Panels from Momma and Crankshaft, 4/17/13
Occasionally here at the Comics Curmudgeon, we must remember that we exist to praise the comics as a visual medium, and so here we go: two comic panels that deftly convey what it’s like to be eating food and then you realize the food is terrible and you’re thinking about the social consequences of spitting the food out, maybe onto your plate or maybe just into your hand. Momma is having dinner at her son Thomas and his wife Tina’s house; one of the weird dynamics of the strip I’ve always queasily enjoyed is that Momma is terribly cruel to her daughter-in-law, and narratively it’s pretty clear that our sympathies are not supposed to be with her, and yet her number one complaint — that Tina’s cooking is awful — is also always presented as legitimate. Do you think that she deliberately feeds Momma disgusting food, as revenge, for everything? Meanwhile, in Crankshaft, the terrible food is coming from Lena, the bus drivers’ transportation manager, and her emotional relationship to the people who loathe her baking is an underdeveloped Crankshaft plot element. Still, does she lash out with crappy food because of the toxic psychic environment created by Crankshaft’s mere presence? Almost certainly.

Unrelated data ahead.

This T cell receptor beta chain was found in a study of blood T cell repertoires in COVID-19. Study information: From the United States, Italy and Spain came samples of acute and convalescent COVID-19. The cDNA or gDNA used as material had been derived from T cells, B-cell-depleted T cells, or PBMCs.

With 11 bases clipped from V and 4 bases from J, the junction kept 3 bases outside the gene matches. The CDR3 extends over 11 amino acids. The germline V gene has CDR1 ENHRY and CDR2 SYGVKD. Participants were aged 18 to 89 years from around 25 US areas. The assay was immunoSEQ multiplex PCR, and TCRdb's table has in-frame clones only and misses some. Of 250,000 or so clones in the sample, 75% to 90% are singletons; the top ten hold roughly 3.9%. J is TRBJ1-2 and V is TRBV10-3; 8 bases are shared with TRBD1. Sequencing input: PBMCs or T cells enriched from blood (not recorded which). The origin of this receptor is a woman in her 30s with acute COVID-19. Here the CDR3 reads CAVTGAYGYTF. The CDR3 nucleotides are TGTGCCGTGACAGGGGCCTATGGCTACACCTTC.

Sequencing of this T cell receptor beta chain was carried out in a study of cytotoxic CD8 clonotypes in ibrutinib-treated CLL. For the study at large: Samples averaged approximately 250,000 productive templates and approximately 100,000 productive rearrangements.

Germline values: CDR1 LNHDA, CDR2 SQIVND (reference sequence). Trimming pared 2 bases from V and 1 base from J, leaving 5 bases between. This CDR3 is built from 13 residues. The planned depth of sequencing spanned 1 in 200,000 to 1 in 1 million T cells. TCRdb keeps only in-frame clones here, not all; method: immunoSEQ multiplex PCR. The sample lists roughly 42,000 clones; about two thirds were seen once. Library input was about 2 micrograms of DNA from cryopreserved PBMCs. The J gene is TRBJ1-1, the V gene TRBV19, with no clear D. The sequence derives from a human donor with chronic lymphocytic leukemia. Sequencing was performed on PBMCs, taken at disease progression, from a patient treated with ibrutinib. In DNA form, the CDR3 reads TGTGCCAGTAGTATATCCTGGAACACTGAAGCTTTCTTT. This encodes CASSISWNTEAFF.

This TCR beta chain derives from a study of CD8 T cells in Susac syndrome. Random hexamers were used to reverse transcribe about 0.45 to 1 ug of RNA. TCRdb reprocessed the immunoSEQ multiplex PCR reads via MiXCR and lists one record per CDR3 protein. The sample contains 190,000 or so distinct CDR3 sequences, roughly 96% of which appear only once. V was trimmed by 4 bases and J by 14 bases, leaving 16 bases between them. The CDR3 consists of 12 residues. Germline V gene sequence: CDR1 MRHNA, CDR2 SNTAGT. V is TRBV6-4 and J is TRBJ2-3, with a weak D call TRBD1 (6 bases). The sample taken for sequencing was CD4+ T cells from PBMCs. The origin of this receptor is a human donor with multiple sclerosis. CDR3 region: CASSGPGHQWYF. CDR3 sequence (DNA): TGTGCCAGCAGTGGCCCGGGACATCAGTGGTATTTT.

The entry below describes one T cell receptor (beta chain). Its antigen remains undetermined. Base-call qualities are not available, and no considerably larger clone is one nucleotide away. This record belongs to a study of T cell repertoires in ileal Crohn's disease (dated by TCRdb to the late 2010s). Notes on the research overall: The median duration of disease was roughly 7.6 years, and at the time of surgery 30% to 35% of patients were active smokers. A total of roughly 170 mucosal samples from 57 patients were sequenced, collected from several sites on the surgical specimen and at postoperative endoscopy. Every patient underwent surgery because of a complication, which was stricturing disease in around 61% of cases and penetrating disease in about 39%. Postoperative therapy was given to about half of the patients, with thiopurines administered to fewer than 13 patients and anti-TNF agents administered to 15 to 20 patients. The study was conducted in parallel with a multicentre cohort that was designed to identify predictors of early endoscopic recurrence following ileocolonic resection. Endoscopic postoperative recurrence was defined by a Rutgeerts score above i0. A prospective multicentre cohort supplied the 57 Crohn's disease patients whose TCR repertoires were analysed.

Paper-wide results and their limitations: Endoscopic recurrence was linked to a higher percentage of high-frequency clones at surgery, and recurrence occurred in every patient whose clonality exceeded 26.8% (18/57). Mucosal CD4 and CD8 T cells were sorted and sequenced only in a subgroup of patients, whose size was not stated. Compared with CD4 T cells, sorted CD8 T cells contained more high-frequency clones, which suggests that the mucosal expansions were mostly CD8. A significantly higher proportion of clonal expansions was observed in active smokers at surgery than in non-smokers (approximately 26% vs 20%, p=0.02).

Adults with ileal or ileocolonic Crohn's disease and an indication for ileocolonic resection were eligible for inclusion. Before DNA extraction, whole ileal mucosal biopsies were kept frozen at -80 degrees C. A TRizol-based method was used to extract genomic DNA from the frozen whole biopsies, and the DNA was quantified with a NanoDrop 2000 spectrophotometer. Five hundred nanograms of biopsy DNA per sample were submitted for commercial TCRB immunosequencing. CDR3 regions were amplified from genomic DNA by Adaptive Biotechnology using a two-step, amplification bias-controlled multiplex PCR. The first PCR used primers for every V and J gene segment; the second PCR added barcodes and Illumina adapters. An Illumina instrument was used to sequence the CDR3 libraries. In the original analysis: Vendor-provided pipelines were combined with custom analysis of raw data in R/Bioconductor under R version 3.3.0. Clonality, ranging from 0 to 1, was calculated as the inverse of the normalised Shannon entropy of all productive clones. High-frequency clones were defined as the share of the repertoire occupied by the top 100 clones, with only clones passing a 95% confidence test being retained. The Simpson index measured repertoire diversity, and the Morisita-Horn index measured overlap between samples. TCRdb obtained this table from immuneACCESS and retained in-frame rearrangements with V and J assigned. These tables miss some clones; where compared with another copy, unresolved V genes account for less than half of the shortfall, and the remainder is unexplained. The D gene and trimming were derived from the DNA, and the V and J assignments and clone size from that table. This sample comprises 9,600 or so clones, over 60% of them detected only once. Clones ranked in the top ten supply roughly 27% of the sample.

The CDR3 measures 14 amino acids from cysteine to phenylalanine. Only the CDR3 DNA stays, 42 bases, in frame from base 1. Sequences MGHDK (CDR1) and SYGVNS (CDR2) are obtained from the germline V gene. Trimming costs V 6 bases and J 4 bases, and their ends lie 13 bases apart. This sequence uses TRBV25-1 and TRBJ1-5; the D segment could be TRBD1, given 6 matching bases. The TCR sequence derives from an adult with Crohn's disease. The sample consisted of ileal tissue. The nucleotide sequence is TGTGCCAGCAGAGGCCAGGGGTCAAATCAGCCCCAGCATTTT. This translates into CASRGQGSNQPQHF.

Gasoline Alley, 4/17/13
If, like me, you suddenly realize you have no clear picture of how all the characters in Gasoline Alley’s aging, sprawling cast are related to each other, check out this sweet family tree, which has a 2004 copyright date and a 1995 web design aesthetic! Anyway, it turns out addled supercentenarian Walt Wallet is grandfather-in-law to Slim, against whom I’ve always harbored an unreasoning hatred (well, there are a few reasons). More to the point, despite his encroaching dementia and general good nature, he clearly holds the same low opinion of Slim that I do, which warms my shriveled black heart.
Slylock Fox, 4/17/13
Usually the Slylock Fox true/false trivia strips do a pretty good job of offering questions that could plausibly be either true or false. Still, today’s second question is just way, way too specific to be false, though that would be hilarious. “2) False. The Global Soap Project is an art collective that steals soap from hotels and uses it to create ephemeral bubble-sculptures that are displayed at invitation-only events at exclusive private art galleries in lower Manhattan. After everyone goes home, the remaining soap suds are flushed down the toilet. Suck it, soap-poor nations!”